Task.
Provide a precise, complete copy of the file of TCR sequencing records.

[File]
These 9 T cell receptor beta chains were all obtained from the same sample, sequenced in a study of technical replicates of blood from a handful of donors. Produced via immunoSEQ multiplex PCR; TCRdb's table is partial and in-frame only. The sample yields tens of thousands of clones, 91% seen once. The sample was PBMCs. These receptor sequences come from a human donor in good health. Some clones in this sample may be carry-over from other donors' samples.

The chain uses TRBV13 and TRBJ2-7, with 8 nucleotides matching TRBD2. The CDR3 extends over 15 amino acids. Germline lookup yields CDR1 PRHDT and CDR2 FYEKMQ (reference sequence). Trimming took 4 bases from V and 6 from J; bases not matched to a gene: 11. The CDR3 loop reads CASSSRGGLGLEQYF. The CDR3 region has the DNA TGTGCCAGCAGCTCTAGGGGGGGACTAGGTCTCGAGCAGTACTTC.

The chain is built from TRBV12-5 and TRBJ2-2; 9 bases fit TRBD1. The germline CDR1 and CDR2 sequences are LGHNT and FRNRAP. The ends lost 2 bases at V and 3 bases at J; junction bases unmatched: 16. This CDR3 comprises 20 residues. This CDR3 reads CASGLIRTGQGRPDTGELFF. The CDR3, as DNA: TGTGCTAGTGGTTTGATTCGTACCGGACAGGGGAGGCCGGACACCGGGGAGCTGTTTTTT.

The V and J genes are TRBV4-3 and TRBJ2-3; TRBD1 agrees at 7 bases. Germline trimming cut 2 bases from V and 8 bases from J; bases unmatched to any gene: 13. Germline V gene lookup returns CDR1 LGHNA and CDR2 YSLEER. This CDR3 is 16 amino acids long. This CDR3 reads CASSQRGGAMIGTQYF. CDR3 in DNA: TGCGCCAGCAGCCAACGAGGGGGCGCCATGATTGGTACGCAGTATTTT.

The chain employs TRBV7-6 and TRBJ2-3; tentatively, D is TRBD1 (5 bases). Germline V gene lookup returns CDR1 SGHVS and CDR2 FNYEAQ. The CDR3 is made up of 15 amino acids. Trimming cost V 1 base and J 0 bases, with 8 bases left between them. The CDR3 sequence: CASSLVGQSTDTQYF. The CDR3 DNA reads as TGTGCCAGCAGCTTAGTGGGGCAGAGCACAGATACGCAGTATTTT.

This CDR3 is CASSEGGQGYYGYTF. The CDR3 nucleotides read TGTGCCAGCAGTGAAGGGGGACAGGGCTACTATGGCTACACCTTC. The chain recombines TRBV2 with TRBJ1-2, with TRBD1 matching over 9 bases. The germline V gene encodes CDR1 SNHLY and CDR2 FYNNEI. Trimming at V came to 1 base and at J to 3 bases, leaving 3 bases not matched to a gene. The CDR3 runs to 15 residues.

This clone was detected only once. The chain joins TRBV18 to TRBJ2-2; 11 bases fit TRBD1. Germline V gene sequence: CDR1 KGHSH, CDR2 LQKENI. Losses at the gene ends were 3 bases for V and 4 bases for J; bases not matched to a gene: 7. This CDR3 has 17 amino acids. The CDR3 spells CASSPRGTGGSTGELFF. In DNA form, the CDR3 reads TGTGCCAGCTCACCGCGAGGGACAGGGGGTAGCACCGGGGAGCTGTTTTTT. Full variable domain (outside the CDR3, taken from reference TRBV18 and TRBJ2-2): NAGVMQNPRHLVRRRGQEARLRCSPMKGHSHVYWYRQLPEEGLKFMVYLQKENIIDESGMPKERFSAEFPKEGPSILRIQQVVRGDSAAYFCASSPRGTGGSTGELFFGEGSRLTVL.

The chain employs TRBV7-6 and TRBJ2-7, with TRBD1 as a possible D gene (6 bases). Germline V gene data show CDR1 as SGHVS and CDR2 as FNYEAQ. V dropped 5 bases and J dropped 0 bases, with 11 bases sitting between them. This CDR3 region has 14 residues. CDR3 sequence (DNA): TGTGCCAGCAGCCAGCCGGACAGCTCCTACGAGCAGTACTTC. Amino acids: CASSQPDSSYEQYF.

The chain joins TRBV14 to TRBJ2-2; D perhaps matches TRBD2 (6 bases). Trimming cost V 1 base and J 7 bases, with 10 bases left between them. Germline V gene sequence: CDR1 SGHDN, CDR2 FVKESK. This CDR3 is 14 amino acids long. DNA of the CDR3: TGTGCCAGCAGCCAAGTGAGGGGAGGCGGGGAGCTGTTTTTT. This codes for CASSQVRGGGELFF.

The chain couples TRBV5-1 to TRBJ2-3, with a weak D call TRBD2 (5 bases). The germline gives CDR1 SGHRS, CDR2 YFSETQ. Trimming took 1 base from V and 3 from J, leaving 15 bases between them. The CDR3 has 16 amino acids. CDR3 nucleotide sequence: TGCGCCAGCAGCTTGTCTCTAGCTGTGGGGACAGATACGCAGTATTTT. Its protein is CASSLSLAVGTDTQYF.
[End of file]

These 9 T cell receptor beta chains were all obtained from the same sample, sequenced in a study of technical replicates of blood from a handful of donors. Produced via immunoSEQ multiplex PCR; TCRdb's table is partial and in-frame only. The sample yields tens of thousands of clones, 91% seen once. The sample was PBMCs. These receptor sequences come from a human donor in good health. Some clones in this sample may be carry-over from other donors' samples.

The chain uses TRBV13 and TRBJ2-7, with 8 nucleotides matching TRBD2. The CDR3 extends over 15 amino acids. Germline lookup yields CDR1 PRHDT and CDR2 FYEKMQ (reference sequence). Trimming took 4 bases from V and 6 from J; bases not matched to a gene: 11. The CDR3 loop reads CASSSRGGLGLEQYF. The CDR3 region has the DNA TGTGCCAGCAGCTCTAGGGGGGGACTAGGTCTCGAGCAGTACTTC.

The chain is built from TRBV12-5 and TRBJ2-2; 9 bases fit TRBD1. The germline CDR1 and CDR2 sequences are LGHNT and FRNRAP. The ends lost 2 bases at V and 3 bases at J; junction bases unmatched: 16. This CDR3 comprises 20 residues. This CDR3 reads CASGLIRTGQGRPDTGELFF. The CDR3, as DNA: TGTGCTAGTGGTTTGATTCGTACCGGACAGGGGAGGCCGGACACCGGGGAGCTGTTTTTT.

The V and J genes are TRBV4-3 and TRBJ2-3; TRBD1 agrees at 7 bases. Germline trimming cut 2 bases from V and 8 bases from J; bases unmatched to any gene: 13. Germline V gene lookup returns CDR1 LGHNA and CDR2 YSLEER. This CDR3 is 16 amino acids long. This CDR3 reads CASSQRGGAMIGTQYF. CDR3 in DNA: TGCGCCAGCAGCCAACGAGGGGGCGCCATGATTGGTACGCAGTATTTT.

The chain employs TRBV7-6 and TRBJ2-3; tentatively, D is TRBD1 (5 bases). Germline V gene lookup returns CDR1 SGHVS and CDR2 FNYEAQ. The CDR3 is made up of 15 amino acids. Trimming cost V 1 base and J 0 bases, with 8 bases left between them. The CDR3 sequence: CASSLVGQSTDTQYF. The CDR3 DNA reads as TGTGCCAGCAGCTTAGTGGGGCAGAGCACAGATACGCAGTATTTT.

This CDR3 is CASSEGGQGYYGYTF. The CDR3 nucleotides read TGTGCCAGCAGTGAAGGGGGACAGGGCTACTATGGCTACACCTTC. The chain recombines TRBV2 with TRBJ1-2, with TRBD1 matching over 9 bases. The germline V gene encodes CDR1 SNHLY and CDR2 FYNNEI. Trimming at V came to 1 base and at J to 3 bases, leaving 3 bases not matched to a gene. The CDR3 runs to 15 residues.

This clone was detected only once. The chain joins TRBV18 to TRBJ2-2; 11 bases fit TRBD1. Germline V gene sequence: CDR1 KGHSH, CDR2 LQKENI. Losses at the gene ends were 3 bases for V and 4 bases for J; bases not matched to a gene: 7. This CDR3 has 17 amino acids. The CDR3 spells CASSPRGTGGSTGELFF. In DNA form, the CDR3 reads TGTGCCAGCTCACCGCGAGGGACAGGGGGTAGCACCGGGGAGCTGTTTTTT. Full variable domain (outside the CDR3, taken from reference TRBV18 and TRBJ2-2): NAGVMQNPRHLVRRRGQEARLRCSPMKGHSHVYWYRQLPEEGLKFMVYLQKENIIDESGMPKERFSAEFPKEGPSILRIQQVVRGDSAAYFCASSPRGTGGSTGELFFGEGSRLTVL.

The chain employs TRBV7-6 and TRBJ2-7, with TRBD1 as a possible D gene (6 bases). Germline V gene data show CDR1 as SGHVS and CDR2 as FNYEAQ. V dropped 5 bases and J dropped 0 bases, with 11 bases sitting between them. This CDR3 region has 14 residues. CDR3 sequence (DNA): TGTGCCAGCAGCCAGCCGGACAGCTCCTACGAGCAGTACTTC. Amino acids: CASSQPDSSYEQYF.

The chain joins TRBV14 to TRBJ2-2; D perhaps matches TRBD2 (6 bases). Trimming cost V 1 base and J 7 bases, with 10 bases left between them. Germline V gene sequence: CDR1 SGHDN, CDR2 FVKESK. This CDR3 is 14 amino acids long. DNA of the CDR3: TGTGCCAGCAGCCAAGTGAGGGGAGGCGGGGAGCTGTTTTTT. This codes for CASSQVRGGGELFF.

The chain couples TRBV5-1 to TRBJ2-3, with a weak D call TRBD2 (5 bases). The germline gives CDR1 SGHRS, CDR2 YFSETQ. Trimming took 1 base from V and 3 from J, leaving 15 bases between them. The CDR3 has 16 amino acids. CDR3 nucleotide sequence: TGCGCCAGCAGCTTGTCTCTAGCTGTGGGGACAGATACGCAGTATTTT. Its protein is CASSLSLAVGTDTQYF.